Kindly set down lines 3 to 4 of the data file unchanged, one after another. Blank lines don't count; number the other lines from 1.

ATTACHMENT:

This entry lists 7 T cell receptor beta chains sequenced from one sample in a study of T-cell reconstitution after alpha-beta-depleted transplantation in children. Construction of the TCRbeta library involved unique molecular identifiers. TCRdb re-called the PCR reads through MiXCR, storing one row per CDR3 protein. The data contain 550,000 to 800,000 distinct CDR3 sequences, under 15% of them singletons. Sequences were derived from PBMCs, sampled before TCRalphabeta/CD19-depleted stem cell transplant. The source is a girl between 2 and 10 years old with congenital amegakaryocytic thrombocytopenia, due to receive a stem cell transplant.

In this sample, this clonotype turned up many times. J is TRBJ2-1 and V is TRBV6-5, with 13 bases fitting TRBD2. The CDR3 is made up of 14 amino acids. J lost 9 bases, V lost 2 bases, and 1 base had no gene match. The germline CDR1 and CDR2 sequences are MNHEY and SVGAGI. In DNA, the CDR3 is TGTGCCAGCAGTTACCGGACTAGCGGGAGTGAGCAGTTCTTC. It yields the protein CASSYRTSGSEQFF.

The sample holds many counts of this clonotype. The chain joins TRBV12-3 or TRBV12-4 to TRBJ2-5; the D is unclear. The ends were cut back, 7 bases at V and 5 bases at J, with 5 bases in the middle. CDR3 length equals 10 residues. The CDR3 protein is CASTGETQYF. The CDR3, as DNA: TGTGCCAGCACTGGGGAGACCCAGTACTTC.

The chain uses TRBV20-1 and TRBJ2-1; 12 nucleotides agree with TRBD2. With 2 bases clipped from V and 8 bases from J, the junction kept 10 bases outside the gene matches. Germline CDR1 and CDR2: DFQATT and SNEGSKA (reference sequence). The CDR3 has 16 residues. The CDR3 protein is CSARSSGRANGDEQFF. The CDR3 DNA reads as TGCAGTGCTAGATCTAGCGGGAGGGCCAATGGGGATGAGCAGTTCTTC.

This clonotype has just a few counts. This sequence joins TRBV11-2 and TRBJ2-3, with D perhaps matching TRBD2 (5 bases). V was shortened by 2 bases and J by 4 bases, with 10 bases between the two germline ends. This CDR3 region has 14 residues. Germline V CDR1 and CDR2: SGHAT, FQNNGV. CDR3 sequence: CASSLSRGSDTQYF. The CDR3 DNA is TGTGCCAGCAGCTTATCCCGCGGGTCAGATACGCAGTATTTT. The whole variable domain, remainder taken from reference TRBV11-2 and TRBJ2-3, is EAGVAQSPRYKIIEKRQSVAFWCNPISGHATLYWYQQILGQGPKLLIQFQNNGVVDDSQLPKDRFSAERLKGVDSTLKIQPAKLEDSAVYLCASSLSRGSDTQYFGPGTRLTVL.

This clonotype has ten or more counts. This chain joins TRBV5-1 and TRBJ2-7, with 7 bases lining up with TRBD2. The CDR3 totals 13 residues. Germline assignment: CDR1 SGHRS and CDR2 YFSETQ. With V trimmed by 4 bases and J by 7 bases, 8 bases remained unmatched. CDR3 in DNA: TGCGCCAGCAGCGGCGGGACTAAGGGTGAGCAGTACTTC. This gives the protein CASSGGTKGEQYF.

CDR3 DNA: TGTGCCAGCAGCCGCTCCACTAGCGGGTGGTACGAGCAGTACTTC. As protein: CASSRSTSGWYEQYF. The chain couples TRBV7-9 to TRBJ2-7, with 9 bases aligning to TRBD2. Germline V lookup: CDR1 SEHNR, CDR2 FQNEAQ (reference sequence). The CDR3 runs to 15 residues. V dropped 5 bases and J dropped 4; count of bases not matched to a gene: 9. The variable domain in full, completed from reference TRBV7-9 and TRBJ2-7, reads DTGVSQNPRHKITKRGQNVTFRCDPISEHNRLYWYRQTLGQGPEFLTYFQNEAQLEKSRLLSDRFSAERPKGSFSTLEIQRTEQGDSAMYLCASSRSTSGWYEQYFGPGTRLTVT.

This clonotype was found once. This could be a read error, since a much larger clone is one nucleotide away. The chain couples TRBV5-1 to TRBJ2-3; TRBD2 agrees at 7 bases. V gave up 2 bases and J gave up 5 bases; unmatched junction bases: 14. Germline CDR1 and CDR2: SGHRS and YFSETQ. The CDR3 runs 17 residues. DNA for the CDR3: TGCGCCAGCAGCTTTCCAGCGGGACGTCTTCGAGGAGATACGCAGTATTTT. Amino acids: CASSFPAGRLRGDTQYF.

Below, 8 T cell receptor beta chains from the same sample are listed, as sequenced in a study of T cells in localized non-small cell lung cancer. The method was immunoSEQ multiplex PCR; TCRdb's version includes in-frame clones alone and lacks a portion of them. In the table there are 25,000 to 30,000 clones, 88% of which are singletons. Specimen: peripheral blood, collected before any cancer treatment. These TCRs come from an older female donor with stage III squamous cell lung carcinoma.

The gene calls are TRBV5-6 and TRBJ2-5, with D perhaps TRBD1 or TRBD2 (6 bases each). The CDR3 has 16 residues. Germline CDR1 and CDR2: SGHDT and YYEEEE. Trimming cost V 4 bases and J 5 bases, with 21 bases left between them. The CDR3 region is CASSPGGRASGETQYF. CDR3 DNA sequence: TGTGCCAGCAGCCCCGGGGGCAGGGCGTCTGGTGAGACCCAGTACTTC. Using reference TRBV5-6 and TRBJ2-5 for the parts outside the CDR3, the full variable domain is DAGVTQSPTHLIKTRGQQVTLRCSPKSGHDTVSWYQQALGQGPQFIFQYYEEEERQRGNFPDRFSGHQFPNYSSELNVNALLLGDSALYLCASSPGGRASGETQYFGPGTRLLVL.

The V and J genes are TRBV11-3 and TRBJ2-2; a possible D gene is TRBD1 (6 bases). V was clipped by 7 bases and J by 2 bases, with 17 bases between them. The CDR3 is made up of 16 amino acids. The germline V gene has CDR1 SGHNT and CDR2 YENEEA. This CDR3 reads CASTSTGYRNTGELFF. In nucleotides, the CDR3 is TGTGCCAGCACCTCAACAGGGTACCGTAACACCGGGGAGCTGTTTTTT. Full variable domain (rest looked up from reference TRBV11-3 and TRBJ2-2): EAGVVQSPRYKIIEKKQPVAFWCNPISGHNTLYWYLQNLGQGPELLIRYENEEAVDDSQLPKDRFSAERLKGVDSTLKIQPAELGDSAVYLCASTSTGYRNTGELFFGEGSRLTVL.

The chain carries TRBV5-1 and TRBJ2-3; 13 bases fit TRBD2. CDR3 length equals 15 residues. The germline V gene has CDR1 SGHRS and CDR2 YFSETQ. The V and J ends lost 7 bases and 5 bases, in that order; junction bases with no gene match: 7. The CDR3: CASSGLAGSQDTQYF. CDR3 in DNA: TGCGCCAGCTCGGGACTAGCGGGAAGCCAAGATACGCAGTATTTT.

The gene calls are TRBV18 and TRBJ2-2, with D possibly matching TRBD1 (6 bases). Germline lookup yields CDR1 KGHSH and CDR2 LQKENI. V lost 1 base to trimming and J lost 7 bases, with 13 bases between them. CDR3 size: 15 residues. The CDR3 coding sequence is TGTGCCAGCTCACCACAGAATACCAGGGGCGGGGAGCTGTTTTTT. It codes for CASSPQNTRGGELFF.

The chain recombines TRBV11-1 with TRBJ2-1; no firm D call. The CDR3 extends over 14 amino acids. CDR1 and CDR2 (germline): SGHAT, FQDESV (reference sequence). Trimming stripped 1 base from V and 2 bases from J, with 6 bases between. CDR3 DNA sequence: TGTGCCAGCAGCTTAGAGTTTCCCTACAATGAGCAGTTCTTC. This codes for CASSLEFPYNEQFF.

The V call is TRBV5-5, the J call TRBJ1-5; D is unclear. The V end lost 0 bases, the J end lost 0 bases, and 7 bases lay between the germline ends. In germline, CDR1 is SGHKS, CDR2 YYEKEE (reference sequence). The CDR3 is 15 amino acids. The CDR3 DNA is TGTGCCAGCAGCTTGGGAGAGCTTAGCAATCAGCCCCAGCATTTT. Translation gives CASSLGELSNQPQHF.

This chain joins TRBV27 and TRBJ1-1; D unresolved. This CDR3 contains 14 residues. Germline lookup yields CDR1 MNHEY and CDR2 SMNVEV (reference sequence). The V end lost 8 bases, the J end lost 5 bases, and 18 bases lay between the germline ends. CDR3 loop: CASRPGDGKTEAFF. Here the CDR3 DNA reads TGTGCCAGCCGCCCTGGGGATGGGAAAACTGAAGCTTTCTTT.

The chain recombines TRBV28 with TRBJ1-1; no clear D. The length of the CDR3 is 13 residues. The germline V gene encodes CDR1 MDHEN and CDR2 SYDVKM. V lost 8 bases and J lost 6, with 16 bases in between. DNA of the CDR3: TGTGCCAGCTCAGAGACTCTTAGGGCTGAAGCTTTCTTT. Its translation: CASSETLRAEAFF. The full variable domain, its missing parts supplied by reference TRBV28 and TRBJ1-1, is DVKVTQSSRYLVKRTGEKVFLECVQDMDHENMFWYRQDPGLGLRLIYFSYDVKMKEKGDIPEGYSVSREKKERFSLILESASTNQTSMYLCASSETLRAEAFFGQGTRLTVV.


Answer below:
The sample holds many counts of this clonotype. The chain joins TRBV12-3 or TRBV12-4 to TRBJ2-5; the D is unclear. The ends were cut back, 7 bases at V and 5 bases at J, with 5 bases in the middle. CDR3 length equals 10 residues. The CDR3 protein is CASTGETQYF. The CDR3, as DNA: TGTGCCAGCACTGGGGAGACCCAGTACTTC.

The chain uses TRBV20-1 and TRBJ2-1; 12 nucleotides agree with TRBD2. With 2 bases clipped from V and 8 bases from J, the junction kept 10 bases outside the gene matches. Germline CDR1 and CDR2: DFQATT and SNEGSKA (reference sequence). The CDR3 has 16 residues. The CDR3 protein is CSARSSGRANGDEQFF. The CDR3 DNA reads as TGCAGTGCTAGATCTAGCGGGAGGGCCAATGGGGATGAGCAGTTCTTC.